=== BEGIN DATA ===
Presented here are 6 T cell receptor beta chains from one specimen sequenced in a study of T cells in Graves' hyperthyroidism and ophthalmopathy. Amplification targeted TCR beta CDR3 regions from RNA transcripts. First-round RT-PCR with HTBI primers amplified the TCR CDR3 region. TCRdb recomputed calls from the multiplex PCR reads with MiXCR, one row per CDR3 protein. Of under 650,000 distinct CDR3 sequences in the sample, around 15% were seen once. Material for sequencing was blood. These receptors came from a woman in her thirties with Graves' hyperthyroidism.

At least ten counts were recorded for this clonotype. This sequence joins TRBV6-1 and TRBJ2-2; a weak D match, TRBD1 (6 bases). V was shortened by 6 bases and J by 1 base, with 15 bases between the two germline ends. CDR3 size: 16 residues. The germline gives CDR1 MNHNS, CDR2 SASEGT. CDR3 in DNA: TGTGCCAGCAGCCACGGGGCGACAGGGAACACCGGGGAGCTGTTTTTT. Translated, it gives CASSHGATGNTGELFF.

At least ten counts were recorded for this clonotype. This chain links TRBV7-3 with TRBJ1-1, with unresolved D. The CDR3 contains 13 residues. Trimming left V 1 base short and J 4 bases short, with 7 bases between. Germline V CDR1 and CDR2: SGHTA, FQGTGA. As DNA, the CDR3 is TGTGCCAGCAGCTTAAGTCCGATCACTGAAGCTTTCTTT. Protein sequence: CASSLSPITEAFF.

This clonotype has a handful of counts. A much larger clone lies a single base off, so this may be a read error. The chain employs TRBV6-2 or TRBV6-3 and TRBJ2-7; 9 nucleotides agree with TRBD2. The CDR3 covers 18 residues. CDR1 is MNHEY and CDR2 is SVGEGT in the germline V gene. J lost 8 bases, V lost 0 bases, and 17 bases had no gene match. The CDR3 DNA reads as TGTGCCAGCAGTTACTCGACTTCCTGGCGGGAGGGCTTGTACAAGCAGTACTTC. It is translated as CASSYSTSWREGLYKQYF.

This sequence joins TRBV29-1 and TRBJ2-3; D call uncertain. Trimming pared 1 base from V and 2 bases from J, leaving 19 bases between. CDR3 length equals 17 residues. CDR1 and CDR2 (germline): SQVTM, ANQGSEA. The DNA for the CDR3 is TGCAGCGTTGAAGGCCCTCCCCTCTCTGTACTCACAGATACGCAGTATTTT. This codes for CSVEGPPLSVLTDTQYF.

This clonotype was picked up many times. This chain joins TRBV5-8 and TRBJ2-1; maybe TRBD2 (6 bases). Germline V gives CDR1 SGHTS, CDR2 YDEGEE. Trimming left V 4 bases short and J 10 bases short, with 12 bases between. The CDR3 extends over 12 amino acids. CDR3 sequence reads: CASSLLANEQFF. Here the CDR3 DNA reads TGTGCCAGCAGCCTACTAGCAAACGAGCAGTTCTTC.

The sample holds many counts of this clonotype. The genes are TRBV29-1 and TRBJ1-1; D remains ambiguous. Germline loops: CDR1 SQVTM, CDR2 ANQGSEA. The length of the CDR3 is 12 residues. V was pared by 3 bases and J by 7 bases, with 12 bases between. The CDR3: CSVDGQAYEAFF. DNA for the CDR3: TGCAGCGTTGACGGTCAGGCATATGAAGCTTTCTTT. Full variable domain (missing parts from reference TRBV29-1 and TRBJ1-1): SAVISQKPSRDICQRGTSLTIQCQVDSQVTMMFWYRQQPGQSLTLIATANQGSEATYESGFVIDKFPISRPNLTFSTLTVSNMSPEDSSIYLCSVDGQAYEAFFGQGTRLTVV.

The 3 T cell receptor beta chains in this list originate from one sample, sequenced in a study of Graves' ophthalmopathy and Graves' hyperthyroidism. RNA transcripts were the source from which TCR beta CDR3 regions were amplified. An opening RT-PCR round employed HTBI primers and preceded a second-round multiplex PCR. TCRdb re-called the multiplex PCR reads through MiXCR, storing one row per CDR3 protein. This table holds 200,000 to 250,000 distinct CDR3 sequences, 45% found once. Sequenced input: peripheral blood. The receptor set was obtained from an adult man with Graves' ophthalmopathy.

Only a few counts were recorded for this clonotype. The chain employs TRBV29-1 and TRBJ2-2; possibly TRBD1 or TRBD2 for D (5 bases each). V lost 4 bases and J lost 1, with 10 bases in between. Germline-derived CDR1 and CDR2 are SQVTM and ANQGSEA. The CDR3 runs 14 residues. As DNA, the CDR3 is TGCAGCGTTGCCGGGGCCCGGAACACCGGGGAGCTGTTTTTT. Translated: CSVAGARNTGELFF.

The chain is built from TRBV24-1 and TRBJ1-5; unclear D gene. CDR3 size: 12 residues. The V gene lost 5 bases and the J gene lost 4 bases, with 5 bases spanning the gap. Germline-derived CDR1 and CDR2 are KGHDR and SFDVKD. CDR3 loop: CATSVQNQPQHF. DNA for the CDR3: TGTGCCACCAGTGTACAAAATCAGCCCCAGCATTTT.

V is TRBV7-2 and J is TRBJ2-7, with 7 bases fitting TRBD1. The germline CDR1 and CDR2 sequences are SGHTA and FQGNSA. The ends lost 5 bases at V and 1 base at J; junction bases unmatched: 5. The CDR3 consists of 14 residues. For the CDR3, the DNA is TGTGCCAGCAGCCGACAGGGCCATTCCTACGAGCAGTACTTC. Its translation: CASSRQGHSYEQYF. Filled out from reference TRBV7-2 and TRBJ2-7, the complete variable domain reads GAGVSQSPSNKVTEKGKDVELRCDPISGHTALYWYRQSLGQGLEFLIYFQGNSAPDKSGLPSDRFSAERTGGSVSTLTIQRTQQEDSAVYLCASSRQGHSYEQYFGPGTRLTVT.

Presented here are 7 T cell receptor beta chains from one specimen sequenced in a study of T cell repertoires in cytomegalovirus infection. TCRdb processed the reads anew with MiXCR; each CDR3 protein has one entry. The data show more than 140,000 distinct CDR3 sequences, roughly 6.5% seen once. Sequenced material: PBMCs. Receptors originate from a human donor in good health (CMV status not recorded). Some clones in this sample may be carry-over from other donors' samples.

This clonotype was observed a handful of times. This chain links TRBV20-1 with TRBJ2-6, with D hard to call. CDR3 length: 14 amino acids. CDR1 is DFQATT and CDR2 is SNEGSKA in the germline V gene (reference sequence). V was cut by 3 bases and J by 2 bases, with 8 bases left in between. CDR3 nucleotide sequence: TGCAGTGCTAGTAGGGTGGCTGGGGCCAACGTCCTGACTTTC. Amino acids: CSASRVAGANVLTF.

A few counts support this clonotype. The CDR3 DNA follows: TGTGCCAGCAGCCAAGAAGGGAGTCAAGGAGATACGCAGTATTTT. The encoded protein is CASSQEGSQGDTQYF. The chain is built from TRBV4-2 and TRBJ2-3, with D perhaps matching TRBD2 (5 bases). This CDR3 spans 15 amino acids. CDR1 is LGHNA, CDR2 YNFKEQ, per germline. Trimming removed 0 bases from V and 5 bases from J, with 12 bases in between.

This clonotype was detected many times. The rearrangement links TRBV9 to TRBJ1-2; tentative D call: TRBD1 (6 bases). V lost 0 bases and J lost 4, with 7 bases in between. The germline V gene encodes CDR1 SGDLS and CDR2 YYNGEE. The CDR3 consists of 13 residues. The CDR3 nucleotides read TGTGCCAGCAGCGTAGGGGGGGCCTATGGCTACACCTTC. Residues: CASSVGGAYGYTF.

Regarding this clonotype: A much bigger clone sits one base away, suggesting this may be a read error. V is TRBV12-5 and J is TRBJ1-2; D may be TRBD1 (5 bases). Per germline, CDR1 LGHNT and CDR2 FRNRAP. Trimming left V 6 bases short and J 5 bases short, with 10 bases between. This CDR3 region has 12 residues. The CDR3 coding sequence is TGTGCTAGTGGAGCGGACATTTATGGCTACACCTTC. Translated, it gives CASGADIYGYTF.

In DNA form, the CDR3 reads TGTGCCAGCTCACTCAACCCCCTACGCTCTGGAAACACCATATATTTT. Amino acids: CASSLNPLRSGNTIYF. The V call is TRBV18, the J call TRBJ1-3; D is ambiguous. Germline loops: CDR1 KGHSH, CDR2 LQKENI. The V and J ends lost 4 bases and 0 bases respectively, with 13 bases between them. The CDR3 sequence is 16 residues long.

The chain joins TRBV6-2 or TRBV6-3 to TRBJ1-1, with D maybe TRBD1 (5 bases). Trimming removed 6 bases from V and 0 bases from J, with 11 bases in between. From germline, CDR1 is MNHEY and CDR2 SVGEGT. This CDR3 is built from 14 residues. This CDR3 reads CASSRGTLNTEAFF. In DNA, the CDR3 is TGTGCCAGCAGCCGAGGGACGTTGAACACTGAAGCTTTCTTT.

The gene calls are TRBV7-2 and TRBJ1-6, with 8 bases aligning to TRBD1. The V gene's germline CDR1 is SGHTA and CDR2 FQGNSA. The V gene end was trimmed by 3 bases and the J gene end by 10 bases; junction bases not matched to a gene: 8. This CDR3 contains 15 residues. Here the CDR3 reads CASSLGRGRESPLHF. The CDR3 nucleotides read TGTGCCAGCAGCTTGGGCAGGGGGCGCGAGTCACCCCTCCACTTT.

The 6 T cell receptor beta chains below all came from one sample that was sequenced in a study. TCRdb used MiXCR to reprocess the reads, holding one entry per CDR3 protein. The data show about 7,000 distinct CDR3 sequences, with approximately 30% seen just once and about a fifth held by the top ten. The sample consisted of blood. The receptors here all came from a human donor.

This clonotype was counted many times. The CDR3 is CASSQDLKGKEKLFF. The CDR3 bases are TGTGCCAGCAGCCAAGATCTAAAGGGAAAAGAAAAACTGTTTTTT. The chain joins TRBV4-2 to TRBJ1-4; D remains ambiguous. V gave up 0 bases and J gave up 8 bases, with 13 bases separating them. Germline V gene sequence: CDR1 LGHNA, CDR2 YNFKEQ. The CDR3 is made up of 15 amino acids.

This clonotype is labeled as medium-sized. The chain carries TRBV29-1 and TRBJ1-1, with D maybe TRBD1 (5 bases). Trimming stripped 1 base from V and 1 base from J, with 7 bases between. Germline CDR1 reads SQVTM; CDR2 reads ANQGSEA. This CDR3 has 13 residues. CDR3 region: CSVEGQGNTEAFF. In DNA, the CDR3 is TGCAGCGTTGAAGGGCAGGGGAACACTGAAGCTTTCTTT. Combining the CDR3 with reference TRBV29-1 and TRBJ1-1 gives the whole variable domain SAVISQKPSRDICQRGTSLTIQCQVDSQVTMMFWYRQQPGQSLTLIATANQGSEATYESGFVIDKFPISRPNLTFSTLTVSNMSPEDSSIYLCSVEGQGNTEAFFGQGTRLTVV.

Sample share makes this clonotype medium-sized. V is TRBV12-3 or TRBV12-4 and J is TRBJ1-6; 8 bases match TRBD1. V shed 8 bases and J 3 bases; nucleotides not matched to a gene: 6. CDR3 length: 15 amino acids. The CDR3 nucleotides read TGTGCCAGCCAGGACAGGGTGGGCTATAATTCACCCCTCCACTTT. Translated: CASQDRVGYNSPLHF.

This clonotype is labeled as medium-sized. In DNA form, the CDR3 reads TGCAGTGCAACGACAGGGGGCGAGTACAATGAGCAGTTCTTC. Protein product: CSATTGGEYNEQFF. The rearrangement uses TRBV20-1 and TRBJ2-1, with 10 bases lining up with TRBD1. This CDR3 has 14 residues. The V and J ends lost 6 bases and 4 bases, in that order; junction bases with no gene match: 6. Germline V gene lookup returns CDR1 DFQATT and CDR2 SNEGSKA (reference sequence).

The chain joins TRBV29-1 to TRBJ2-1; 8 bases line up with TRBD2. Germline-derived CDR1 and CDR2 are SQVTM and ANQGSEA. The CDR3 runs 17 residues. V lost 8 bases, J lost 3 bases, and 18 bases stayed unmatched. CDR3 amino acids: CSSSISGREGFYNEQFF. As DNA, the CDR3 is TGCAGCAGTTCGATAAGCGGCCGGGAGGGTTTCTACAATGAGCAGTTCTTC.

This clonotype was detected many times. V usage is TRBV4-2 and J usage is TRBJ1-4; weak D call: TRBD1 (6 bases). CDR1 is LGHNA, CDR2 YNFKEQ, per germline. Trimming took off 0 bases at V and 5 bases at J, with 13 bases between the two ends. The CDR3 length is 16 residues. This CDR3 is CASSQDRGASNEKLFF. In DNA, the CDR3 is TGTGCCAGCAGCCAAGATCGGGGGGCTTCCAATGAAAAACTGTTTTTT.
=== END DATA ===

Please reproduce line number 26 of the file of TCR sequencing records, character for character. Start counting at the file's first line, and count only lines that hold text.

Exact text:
This clonotype was detected many times. V usage is TRBV4-2 and J usage is TRBJ1-4; weak D call: TRBD1 (6 bases). CDR1 is LGHNA, CDR2 YNFKEQ, per germline. Trimming took off 0 bases at V and 5 bases at J, with 13 bases between the two ends. The CDR3 length is 16 residues. This CDR3 is CASSQDRGASNEKLFF. In DNA, the CDR3 is TGTGCCAGCAGCCAAGATCGGGGGGCTTCCAATGAAAAACTGTTTTTT.